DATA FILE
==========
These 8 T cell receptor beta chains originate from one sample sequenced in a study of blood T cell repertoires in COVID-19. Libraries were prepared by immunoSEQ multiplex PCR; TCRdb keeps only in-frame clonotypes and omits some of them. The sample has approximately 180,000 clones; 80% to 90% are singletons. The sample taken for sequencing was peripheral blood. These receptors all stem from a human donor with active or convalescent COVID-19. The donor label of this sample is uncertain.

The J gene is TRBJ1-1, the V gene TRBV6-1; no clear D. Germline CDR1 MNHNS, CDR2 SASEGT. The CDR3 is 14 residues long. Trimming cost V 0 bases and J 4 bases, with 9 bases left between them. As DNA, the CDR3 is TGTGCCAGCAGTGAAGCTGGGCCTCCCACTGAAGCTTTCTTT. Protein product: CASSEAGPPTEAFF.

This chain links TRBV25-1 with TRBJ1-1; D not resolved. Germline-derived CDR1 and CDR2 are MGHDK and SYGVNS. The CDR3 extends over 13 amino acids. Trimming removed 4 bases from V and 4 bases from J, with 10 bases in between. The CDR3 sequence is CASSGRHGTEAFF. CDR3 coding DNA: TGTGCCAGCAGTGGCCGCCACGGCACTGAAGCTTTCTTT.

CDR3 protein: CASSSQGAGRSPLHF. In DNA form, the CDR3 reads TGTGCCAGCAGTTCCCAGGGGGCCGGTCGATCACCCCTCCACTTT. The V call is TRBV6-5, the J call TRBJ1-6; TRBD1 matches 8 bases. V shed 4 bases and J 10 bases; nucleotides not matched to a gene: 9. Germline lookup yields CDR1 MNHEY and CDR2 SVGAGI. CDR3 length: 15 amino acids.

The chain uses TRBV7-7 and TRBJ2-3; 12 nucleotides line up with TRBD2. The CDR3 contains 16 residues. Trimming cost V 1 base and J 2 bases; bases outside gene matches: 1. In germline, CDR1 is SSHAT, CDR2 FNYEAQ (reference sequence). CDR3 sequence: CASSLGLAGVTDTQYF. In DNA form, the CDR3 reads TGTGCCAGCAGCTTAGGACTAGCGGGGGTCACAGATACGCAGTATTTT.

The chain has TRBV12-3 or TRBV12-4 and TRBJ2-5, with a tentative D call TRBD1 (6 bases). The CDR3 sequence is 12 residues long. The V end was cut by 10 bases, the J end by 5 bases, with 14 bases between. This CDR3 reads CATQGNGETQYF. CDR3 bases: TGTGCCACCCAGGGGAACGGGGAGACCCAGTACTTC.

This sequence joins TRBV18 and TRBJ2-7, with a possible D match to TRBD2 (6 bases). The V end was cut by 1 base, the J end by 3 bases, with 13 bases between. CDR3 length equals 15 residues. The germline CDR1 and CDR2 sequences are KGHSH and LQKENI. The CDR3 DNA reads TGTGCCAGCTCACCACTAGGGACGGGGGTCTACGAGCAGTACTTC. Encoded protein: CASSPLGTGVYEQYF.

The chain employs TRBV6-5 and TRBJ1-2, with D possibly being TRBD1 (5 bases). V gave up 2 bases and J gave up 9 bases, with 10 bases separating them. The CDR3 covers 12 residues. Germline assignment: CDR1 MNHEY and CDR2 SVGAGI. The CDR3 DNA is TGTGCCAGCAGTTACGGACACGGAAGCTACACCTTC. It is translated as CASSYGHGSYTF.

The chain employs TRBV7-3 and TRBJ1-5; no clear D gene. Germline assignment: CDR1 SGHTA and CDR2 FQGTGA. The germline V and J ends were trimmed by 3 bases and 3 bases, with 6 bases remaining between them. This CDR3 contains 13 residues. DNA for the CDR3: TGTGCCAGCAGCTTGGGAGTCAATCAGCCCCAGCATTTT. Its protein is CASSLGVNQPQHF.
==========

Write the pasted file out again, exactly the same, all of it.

These 8 T cell receptor beta chains originate from one sample sequenced in a study of blood T cell repertoires in COVID-19. Libraries were prepared by immunoSEQ multiplex PCR; TCRdb keeps only in-frame clonotypes and omits some of them. The sample has approximately 180,000 clones; 80% to 90% are singletons. The sample taken for sequencing was peripheral blood. These receptors all stem from a human donor with active or convalescent COVID-19. The donor label of this sample is uncertain.

The J gene is TRBJ1-1, the V gene TRBV6-1; no clear D. Germline CDR1 MNHNS, CDR2 SASEGT. The CDR3 is 14 residues long. Trimming cost V 0 bases and J 4 bases, with 9 bases left between them. As DNA, the CDR3 is TGTGCCAGCAGTGAAGCTGGGCCTCCCACTGAAGCTTTCTTT. Protein product: CASSEAGPPTEAFF.

This chain links TRBV25-1 with TRBJ1-1; D not resolved. Germline-derived CDR1 and CDR2 are MGHDK and SYGVNS. The CDR3 extends over 13 amino acids. Trimming removed 4 bases from V and 4 bases from J, with 10 bases in between. The CDR3 sequence is CASSGRHGTEAFF. CDR3 coding DNA: TGTGCCAGCAGTGGCCGCCACGGCACTGAAGCTTTCTTT.

CDR3 protein: CASSSQGAGRSPLHF. In DNA form, the CDR3 reads TGTGCCAGCAGTTCCCAGGGGGCCGGTCGATCACCCCTCCACTTT. The V call is TRBV6-5, the J call TRBJ1-6; TRBD1 matches 8 bases. V shed 4 bases and J 10 bases; nucleotides not matched to a gene: 9. Germline lookup yields CDR1 MNHEY and CDR2 SVGAGI. CDR3 length: 15 amino acids.

The chain uses TRBV7-7 and TRBJ2-3; 12 nucleotides line up with TRBD2. The CDR3 contains 16 residues. Trimming cost V 1 base and J 2 bases; bases outside gene matches: 1. In germline, CDR1 is SSHAT, CDR2 FNYEAQ (reference sequence). CDR3 sequence: CASSLGLAGVTDTQYF. In DNA form, the CDR3 reads TGTGCCAGCAGCTTAGGACTAGCGGGGGTCACAGATACGCAGTATTTT.

The chain has TRBV12-3 or TRBV12-4 and TRBJ2-5, with a tentative D call TRBD1 (6 bases). The CDR3 sequence is 12 residues long. The V end was cut by 10 bases, the J end by 5 bases, with 14 bases between. This CDR3 reads CATQGNGETQYF. CDR3 bases: TGTGCCACCCAGGGGAACGGGGAGACCCAGTACTTC.

This sequence joins TRBV18 and TRBJ2-7, with a possible D match to TRBD2 (6 bases). The V end was cut by 1 base, the J end by 3 bases, with 13 bases between. CDR3 length equals 15 residues. The germline CDR1 and CDR2 sequences are KGHSH and LQKENI. The CDR3 DNA reads TGTGCCAGCTCACCACTAGGGACGGGGGTCTACGAGCAGTACTTC. Encoded protein: CASSPLGTGVYEQYF.

The chain employs TRBV6-5 and TRBJ1-2, with D possibly being TRBD1 (5 bases). V gave up 2 bases and J gave up 9 bases, with 10 bases separating them. The CDR3 covers 12 residues. Germline assignment: CDR1 MNHEY and CDR2 SVGAGI. The CDR3 DNA is TGTGCCAGCAGTTACGGACACGGAAGCTACACCTTC. It is translated as CASSYGHGSYTF.

The chain employs TRBV7-3 and TRBJ1-5; no clear D gene. Germline assignment: CDR1 SGHTA and CDR2 FQGTGA. The germline V and J ends were trimmed by 3 bases and 3 bases, with 6 bases remaining between them. This CDR3 contains 13 residues. DNA for the CDR3: TGTGCCAGCAGCTTGGGAGTCAATCAGCCCCAGCATTTT. Its protein is CASSLGVNQPQHF.